Memorandum by the Adviser on Political Relations (Duggan) to the Under Secretary of State (Welles)18

Mr. Welles: I understand that in the last two days you have discussed with the Argentine Ambassador and with Captain Spears of the Navy Department the results of the conversations between Argentine military and naval authorities and those of this Government. The Ambassador has also spoken with me and Captain Spears has permitted me to review hastily the documents which have been drawn up for signature.

I am impressed by the nonpolitical and cordial atmosphere in which these discussions have taken place. The Argentine Commission made a point in starting the conversations that it was their desire to exclude political conversations in an attempt to arrive at an understanding on a purely technical level of the mutual assistance that each country might lend to the other in the event that it became involved in the war. I am also impressed by the importance of the Argentine fleet which, under the arrangements worked out and in the event Argentina were to enter the war, would prove useful.

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In order to maintain as a basis of future operation the plans worked out jointly as well as the cordiality apparently existing particularly between the Navies of the two countries, the following recommendation is submitted:

That the American Commission be permitted to sign the report.
That the President, or if he cannot afford the time, yourself explain to the Argentine Ambassador, Admiral Saba Sueyro, and General Lapez jointly the considerations which make it impossible for the United States Government to give its assent to the technical recommendation. It seems to me that the President could point out that the joint recommendation is premised upon the assumption that Argentina is going to enter the war as an ally of the United States. That assumption appears totally unwarranted. Argentina not only has not broken off diplomatic relations but the President of Argentina has disclaimed any intention of doing so. Under the circumstances it would be illogical for the United States to approve an agreement that is based on a premise which the Argentine Government has not shown the slightest intention of fulfilling. Therefore, the signature by the technical commission must not be taken to mean that this country is prepared to go ahead with the Lend-Lease Agreement and provide armament.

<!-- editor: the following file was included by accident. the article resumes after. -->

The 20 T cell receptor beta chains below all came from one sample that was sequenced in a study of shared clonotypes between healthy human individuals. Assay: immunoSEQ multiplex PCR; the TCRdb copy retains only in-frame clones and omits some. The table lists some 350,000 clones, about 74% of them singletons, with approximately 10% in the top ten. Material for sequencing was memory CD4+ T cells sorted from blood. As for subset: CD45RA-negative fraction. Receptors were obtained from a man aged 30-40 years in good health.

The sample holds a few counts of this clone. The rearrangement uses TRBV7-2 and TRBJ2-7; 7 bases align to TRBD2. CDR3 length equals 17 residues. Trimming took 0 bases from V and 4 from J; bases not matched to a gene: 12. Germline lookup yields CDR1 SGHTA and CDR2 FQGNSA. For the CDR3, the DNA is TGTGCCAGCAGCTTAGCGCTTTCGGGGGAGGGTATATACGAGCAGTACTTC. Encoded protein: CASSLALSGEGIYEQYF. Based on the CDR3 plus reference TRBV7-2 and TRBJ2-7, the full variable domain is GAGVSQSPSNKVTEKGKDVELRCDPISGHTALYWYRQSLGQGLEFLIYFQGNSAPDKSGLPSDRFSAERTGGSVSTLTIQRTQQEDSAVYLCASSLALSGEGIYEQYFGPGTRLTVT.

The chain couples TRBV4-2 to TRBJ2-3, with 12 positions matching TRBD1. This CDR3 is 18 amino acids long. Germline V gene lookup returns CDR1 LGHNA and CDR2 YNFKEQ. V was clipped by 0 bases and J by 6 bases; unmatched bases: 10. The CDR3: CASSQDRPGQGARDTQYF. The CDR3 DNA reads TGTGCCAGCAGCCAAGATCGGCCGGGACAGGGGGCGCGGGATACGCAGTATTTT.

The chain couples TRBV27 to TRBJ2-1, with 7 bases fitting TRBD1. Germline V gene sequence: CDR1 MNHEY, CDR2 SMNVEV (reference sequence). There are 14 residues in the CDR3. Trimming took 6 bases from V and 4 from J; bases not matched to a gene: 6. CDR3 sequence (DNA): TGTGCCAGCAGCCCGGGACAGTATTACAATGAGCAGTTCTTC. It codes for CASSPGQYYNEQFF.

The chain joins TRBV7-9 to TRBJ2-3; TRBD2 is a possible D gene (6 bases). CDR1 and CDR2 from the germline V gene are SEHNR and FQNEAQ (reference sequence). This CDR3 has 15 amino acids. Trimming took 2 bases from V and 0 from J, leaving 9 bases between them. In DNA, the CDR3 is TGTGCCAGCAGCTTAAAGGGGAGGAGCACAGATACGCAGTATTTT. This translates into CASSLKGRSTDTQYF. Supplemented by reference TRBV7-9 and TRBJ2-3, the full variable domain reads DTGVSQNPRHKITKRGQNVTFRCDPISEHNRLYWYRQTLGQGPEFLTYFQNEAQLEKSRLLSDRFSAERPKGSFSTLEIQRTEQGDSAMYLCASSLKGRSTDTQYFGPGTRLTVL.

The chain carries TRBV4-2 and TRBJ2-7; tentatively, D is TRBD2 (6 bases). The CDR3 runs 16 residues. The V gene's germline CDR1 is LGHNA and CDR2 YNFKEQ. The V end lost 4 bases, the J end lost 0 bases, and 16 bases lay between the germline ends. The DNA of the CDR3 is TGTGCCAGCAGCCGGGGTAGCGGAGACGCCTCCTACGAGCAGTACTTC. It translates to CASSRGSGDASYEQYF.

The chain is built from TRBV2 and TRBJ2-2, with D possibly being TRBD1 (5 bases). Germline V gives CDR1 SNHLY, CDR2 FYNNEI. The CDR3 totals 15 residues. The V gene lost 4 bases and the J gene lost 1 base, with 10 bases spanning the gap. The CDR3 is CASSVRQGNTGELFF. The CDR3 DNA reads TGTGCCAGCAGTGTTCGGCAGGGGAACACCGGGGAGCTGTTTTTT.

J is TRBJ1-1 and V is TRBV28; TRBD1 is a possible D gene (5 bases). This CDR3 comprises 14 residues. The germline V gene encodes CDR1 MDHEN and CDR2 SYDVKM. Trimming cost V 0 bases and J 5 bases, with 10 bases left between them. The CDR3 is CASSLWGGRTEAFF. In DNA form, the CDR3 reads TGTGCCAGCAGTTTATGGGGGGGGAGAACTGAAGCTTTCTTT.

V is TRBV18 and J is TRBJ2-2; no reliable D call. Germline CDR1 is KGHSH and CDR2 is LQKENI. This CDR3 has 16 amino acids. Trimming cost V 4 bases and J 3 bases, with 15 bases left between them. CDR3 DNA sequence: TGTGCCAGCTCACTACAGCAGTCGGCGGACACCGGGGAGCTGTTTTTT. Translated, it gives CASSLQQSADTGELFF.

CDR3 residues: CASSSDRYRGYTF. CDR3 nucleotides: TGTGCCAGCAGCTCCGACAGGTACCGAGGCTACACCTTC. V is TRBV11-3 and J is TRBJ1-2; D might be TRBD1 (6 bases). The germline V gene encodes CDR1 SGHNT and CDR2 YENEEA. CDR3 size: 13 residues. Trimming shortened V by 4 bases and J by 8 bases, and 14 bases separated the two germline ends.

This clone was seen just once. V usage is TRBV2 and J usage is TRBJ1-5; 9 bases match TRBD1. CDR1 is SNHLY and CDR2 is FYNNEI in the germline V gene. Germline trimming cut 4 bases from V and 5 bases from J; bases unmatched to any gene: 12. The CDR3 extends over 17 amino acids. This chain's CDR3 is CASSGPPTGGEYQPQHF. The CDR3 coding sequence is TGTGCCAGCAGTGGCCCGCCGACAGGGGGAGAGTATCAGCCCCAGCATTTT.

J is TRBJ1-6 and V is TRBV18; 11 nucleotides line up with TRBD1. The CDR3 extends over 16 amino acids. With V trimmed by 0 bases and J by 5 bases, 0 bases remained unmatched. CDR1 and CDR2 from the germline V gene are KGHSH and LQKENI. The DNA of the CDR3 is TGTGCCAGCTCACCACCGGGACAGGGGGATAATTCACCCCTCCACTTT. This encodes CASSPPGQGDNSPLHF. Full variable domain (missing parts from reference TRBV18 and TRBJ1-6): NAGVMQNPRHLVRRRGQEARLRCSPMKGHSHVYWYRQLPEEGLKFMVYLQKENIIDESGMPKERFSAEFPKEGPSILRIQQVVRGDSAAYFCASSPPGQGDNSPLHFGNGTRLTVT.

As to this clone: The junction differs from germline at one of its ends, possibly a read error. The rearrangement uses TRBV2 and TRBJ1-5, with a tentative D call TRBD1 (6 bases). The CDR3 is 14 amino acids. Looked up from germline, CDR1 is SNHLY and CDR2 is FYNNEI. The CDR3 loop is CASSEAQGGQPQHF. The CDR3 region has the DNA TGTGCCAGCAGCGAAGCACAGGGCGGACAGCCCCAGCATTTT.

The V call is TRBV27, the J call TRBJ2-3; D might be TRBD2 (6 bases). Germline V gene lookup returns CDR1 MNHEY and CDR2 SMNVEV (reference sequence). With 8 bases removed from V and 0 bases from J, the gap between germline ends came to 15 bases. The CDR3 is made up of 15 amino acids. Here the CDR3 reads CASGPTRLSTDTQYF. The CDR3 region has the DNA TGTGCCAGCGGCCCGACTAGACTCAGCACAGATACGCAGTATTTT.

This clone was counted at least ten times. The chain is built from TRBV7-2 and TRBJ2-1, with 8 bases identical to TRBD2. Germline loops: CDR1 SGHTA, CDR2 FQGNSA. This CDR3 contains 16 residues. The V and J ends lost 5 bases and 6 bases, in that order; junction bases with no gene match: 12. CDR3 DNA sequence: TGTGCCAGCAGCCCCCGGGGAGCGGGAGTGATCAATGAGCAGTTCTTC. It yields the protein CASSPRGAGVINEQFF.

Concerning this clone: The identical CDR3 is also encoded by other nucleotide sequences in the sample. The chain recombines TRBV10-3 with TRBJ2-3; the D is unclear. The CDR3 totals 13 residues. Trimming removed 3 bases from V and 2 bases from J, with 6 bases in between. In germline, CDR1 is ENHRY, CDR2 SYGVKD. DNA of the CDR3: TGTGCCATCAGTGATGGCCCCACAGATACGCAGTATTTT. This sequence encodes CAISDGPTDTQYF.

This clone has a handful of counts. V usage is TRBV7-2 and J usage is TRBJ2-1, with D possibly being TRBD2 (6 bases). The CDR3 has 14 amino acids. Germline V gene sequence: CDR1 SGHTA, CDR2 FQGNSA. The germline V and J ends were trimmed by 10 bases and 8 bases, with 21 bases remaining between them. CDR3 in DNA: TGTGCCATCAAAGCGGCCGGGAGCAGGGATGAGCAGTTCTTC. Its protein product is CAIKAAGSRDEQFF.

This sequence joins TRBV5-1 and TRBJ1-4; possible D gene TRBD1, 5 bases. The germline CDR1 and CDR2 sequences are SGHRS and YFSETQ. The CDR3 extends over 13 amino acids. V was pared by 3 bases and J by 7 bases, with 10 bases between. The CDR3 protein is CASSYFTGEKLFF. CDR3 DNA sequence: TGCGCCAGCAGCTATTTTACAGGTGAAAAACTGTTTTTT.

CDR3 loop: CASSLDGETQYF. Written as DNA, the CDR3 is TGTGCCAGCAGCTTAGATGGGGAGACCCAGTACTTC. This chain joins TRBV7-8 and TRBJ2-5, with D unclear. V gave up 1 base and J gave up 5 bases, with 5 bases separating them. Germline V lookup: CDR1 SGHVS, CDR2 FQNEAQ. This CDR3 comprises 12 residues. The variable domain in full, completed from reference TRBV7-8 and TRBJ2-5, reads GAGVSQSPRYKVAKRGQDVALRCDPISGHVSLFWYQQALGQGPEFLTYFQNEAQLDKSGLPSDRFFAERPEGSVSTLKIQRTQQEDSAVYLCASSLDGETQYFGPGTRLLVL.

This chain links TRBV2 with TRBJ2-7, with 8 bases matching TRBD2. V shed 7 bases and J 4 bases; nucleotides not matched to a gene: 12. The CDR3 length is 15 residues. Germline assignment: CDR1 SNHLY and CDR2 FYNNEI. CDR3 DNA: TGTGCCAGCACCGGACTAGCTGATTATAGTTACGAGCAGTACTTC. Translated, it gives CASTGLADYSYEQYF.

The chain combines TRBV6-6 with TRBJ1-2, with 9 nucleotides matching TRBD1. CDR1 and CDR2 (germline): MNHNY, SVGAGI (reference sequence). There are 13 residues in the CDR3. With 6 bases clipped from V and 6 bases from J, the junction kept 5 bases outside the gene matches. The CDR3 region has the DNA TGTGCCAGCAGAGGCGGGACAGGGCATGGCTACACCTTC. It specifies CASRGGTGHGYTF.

I believe that in this way the Argentine military and naval authorities would not feel rebuffed. They came here at our invitation and in good faith entered into discussions on the basis of broad directives which subsequent events have shown the political arm of the Argentine Government had no intention of living up to. Were such a course to be followed as that suggested, I believe that our displeasure would be understood, that the Argentine military and naval officers would not feel personally let down, and that they might, at least with respect to certain persons in Argentina, use this influence in favor of a change in Argentine policy.

Laurence Duggan
  1. Mr. Welles made the following notation on this memorandum: “I have spoken with you about this—S. W.”